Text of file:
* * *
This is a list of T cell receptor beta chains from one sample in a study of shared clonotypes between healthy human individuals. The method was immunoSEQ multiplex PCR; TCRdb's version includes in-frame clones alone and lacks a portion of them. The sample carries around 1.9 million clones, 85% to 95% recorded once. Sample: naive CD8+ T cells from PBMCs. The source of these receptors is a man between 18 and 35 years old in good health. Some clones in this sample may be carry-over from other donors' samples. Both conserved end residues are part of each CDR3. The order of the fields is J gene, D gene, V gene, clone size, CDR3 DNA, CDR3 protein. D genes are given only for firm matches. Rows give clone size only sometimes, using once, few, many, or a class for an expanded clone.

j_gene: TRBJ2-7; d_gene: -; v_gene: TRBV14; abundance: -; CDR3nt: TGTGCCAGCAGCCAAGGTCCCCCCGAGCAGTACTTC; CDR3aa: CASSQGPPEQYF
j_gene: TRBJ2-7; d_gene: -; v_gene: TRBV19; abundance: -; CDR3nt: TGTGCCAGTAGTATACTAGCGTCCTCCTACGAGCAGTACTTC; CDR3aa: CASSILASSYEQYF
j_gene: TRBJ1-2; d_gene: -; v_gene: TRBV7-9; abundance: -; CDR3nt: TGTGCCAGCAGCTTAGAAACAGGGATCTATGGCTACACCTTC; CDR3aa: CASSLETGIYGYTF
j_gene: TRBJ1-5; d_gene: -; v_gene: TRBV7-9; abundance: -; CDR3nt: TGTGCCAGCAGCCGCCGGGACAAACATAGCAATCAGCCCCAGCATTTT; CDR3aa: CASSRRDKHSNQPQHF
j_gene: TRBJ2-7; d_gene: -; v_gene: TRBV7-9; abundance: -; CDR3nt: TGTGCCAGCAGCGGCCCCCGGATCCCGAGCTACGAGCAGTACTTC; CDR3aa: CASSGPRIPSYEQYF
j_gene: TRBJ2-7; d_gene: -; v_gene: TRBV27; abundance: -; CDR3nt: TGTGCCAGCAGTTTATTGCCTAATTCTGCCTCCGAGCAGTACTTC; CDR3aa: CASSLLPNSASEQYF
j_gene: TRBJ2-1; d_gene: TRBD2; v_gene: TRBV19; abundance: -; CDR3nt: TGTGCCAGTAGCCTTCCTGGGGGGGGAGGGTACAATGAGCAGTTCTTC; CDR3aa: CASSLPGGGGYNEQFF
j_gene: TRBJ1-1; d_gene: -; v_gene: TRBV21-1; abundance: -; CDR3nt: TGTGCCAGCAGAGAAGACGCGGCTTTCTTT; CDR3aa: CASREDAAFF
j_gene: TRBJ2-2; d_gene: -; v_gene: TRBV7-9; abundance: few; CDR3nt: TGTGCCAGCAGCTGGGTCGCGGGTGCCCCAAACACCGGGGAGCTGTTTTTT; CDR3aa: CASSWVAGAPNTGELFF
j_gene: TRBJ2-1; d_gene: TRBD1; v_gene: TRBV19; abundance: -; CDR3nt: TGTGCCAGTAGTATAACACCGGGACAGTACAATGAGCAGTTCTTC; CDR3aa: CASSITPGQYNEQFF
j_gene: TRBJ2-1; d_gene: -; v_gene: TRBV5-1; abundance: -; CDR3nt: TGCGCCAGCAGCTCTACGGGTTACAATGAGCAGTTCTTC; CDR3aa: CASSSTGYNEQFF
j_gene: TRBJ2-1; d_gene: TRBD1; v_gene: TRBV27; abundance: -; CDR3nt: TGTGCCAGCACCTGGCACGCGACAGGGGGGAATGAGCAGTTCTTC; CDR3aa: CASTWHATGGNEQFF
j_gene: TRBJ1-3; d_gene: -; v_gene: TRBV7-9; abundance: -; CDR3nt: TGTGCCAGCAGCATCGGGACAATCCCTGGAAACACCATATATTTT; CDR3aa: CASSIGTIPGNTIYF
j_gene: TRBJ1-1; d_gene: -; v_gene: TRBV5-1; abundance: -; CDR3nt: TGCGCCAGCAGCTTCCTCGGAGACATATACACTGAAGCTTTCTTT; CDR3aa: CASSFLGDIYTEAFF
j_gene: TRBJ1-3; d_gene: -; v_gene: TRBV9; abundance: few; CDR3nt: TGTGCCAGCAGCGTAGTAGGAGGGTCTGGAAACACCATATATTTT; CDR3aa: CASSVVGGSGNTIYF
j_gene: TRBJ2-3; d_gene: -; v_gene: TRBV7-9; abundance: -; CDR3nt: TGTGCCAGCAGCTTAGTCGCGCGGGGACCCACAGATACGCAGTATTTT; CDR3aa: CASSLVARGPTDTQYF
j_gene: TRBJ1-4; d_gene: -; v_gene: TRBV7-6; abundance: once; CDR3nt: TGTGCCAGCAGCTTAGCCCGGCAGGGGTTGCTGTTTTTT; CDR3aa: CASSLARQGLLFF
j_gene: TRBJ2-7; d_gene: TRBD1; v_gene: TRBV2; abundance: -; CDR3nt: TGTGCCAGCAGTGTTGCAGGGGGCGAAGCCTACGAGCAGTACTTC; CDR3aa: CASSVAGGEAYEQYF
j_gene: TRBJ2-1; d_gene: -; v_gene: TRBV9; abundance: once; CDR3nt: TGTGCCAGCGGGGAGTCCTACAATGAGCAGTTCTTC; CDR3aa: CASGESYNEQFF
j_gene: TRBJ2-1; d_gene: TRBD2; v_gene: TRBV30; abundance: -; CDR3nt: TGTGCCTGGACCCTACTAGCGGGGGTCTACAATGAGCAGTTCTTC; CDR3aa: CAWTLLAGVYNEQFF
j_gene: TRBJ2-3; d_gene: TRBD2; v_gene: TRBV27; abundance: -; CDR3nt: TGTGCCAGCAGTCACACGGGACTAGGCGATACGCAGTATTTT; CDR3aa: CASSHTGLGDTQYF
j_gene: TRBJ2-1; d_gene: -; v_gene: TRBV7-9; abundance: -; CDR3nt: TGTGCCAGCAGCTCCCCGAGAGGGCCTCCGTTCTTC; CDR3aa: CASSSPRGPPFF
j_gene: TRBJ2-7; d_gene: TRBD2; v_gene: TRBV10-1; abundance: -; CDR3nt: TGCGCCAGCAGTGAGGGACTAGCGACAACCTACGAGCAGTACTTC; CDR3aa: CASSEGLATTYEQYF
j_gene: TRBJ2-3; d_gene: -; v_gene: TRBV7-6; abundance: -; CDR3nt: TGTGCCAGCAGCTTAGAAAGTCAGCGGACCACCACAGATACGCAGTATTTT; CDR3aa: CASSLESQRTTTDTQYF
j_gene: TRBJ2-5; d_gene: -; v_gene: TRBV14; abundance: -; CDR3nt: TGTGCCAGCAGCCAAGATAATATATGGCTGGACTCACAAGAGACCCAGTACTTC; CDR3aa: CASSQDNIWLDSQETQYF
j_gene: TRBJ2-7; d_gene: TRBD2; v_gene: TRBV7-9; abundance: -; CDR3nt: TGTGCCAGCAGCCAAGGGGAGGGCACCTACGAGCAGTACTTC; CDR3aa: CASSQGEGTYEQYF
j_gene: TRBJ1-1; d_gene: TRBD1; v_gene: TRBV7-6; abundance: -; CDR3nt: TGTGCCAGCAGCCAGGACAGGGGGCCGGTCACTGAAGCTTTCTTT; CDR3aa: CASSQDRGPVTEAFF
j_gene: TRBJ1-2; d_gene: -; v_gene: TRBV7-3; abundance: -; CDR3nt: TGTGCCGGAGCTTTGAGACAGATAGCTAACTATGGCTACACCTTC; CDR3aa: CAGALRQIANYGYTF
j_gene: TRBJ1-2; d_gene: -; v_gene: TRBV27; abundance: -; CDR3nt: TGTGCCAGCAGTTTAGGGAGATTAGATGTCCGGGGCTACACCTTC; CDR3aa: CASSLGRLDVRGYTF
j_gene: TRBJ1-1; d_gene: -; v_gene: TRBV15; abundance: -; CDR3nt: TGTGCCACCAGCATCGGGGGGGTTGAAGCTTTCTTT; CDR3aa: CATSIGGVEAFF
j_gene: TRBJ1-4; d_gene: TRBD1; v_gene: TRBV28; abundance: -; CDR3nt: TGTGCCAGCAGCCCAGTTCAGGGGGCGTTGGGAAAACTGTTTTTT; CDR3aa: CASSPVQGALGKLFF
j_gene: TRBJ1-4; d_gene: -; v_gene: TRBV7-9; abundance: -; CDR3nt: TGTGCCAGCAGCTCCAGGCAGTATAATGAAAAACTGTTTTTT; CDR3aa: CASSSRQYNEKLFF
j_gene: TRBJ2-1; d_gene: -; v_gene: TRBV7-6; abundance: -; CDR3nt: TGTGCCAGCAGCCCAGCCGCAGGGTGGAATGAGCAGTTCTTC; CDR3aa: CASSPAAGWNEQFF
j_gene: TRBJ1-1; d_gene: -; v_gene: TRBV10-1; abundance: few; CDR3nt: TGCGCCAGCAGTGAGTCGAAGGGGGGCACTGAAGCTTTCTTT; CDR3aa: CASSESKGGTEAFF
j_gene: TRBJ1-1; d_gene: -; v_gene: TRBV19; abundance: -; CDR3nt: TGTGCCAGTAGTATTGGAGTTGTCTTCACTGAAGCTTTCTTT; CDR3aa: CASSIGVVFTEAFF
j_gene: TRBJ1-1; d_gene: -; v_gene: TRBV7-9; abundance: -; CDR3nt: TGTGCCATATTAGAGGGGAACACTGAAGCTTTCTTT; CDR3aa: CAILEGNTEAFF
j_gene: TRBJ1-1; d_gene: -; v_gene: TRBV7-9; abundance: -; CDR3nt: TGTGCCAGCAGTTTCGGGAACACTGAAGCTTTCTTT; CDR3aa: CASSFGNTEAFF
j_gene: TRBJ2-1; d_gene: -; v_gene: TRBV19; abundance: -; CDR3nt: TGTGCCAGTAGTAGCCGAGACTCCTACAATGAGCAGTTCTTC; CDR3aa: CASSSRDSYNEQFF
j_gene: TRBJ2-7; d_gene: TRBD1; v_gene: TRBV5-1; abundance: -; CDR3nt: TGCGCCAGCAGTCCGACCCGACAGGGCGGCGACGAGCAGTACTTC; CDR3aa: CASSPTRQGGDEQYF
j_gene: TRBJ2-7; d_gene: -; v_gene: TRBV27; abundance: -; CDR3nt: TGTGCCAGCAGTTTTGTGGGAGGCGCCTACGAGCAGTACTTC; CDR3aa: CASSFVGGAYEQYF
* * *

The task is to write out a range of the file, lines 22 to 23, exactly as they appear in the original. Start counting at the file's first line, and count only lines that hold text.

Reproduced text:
j_gene: TRBJ2-3; d_gene: TRBD2; v_gene: TRBV27; abundance: -; CDR3nt: TGTGCCAGCAGTCACACGGGACTAGGCGATACGCAGTATTTT; CDR3aa: CASSHTGLGDTQYF
j_gene: TRBJ2-1; d_gene: -; v_gene: TRBV7-9; abundance: -; CDR3nt: TGTGCCAGCAGCTCCCCGAGAGGGCCTCCGTTCTTC; CDR3aa: CASSSPRGPPFF